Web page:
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Edward W. Galligan, M.S., M.A., R.S.

Environmental Health Supervisor

Louisville Metro Department of Public Health and Wellness

Louisville, Kentucky 40202


Edward has worked for LMPHW since February 2006.  He moved to the mosquito control division as acting supervisor in November 2006 and was promoted to be an Environmental Health Supervisor in May 2007.   Edward majored in Psychology at Indiana University in Bloomington and received his BA in 1986.  He worked in various positions for a National Bank in Southern Indiana from 1987 to 1998.  Edward enrolled at Indiana State University in the spring of 1998 where he studied the ecology of grassland birds on reclaimed surface coal mines.  He received his MA from Indiana State in the summer of 2001.  He worked briefly as a volunteer for the U. S. Dept. of Fish and Wildlife, and as a research technician at the University of Georgia, Savannah River Ecology Lab in Aiken, South Carolina.  He attended the University of Louisville and received an MS in Environmental Biology in August 2005. 

Leadership Development Opportunities

The Environmental Public Health Leadership Institute (EPHLI) has helped me become a better supervisor by introducing me a new set of leadership skills.  The program used several self assessment tools (i.e., Meyers-Briggs, Skillscope, and ChangeStyle Indicator) which revealed my natural tendencies and areas where I might improve and become a better leader.  The Individual Development Plan (IDP) was a useful tool that allowed me to focus on improving myself in those areas that were not considered strengths on the Skillscope or Meyers-Briggs.  Although EPHLI helped me to facilitate improvement through the IDP; I must remain vigilant of my natural tendencies and continue to improve in these areas to become a better leader.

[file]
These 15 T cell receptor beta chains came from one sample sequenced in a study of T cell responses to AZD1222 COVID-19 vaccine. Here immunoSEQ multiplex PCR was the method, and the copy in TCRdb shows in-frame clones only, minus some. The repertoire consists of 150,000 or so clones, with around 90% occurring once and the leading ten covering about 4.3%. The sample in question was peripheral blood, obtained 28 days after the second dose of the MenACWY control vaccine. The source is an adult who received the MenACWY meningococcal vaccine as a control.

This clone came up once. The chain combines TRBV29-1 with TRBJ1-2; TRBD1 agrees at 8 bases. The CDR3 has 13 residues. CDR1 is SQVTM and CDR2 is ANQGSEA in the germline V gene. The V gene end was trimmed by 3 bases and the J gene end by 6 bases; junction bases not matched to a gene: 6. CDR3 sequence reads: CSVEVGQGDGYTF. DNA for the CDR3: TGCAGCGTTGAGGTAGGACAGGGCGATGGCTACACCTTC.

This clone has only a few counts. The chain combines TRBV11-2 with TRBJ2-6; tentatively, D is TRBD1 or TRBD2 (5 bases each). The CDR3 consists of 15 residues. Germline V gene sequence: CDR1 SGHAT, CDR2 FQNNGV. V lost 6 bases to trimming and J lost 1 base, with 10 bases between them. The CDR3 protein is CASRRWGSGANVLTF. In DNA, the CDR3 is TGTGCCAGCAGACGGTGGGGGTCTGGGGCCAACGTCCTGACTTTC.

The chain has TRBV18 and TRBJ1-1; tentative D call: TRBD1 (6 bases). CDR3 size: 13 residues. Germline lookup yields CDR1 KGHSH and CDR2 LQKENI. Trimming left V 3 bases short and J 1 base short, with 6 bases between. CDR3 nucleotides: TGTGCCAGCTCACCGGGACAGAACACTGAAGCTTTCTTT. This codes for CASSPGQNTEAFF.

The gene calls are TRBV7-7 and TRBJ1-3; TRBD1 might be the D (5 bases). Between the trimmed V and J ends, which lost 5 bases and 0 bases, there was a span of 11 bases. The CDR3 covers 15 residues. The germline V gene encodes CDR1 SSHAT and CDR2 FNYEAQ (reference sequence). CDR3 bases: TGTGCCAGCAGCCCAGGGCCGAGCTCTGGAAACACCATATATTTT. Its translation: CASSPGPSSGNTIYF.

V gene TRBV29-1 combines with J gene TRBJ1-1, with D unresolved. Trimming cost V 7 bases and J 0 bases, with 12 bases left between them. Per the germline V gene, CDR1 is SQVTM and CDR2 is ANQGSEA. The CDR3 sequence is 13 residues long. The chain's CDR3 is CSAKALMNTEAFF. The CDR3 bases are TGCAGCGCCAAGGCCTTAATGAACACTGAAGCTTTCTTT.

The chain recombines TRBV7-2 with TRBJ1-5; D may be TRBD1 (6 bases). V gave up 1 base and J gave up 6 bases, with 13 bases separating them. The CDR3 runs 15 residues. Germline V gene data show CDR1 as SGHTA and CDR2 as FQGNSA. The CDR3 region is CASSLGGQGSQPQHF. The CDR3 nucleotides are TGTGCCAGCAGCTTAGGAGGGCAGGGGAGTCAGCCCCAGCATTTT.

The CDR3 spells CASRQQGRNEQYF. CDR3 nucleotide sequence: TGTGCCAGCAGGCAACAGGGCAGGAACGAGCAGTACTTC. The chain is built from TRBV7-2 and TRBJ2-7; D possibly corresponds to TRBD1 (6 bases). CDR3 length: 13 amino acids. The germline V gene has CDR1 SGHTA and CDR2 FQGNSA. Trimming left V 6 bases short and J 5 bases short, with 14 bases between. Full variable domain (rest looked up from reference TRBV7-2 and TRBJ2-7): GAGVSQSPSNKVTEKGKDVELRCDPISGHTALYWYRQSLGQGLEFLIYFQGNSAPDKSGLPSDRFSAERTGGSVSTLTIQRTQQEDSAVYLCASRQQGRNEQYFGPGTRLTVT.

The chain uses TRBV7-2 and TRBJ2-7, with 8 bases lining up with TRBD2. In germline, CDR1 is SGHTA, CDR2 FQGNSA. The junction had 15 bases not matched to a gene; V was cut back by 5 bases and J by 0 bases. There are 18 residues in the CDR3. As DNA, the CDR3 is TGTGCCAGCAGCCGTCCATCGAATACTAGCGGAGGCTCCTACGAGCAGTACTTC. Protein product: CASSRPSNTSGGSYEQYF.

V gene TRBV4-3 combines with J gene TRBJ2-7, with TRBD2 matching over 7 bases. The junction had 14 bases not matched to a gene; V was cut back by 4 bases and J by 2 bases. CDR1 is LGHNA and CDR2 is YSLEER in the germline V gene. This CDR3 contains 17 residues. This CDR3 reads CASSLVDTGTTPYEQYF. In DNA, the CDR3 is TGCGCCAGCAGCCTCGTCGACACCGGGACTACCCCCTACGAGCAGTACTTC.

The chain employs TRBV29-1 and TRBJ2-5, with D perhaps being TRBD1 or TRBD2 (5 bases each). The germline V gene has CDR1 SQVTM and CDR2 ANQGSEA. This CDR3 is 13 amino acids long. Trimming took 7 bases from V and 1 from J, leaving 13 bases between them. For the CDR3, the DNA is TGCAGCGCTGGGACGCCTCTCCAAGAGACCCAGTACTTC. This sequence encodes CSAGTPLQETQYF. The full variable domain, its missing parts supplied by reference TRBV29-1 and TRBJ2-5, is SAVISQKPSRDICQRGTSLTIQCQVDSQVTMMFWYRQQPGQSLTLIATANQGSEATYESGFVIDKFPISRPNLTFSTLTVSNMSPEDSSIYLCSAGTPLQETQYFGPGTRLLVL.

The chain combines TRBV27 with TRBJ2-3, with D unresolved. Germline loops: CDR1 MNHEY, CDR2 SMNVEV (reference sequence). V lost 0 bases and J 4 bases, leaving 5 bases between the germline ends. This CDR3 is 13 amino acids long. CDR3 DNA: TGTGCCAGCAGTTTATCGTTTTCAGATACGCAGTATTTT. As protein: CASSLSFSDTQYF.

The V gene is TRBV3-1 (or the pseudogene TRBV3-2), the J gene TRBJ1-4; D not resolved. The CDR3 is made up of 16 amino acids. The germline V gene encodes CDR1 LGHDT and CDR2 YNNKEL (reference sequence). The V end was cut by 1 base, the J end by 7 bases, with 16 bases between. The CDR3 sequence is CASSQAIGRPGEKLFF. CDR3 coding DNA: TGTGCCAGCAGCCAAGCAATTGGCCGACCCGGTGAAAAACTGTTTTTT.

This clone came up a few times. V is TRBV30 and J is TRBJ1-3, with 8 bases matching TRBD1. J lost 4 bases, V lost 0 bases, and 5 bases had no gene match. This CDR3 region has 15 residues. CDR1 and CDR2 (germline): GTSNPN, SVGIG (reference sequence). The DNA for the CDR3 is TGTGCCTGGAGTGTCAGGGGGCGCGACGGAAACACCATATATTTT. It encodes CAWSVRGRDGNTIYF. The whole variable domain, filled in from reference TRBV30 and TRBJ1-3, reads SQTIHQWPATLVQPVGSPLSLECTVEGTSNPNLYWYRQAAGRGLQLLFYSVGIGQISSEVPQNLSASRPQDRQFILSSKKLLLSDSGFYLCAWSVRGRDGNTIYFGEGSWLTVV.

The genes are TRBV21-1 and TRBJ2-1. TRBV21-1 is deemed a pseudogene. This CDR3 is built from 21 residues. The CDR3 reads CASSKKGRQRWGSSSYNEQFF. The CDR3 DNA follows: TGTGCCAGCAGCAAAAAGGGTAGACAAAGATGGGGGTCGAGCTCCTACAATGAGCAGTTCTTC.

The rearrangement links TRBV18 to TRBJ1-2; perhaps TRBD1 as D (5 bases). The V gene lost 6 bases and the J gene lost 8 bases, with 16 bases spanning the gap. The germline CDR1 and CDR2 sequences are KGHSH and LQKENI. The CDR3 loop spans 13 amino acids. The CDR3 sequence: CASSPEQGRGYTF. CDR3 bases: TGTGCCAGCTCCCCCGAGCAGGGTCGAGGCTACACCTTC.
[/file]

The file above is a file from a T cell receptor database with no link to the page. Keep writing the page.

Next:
EPHLI also taught me how to approach any problem using systems thinking.  The sections pertaining to systems thinking and organizational learning were some of the best offered during EPHLI.  The assignments, readings, and videos on systems thinking allowed me to take these ideas and apply them to my project.  I can now see that every problem does not have an easily identifiable solution.  In fact, if the actual problem is not accurately identified, any "quick fix" might exacerbate the problem. 


I have enjoyed the opportunity to meet the mentors, staff, presenters and all of the members of Cohort IV.  My mentor has been great.  She has been willing to provide time, advice, and guidance when requested. The staff has ensured that I made the meetings and met all the deadlines.  The presentations were often made by the expert in that field, and the tours revealed many unique public health issues.  I want to express thanks to my team (i.e., Latrice Porter-Thomas) and the rest of my Cohort for making this such an enjoyable experience.  My peers in this Cohort are true leaders in the area of Public Health.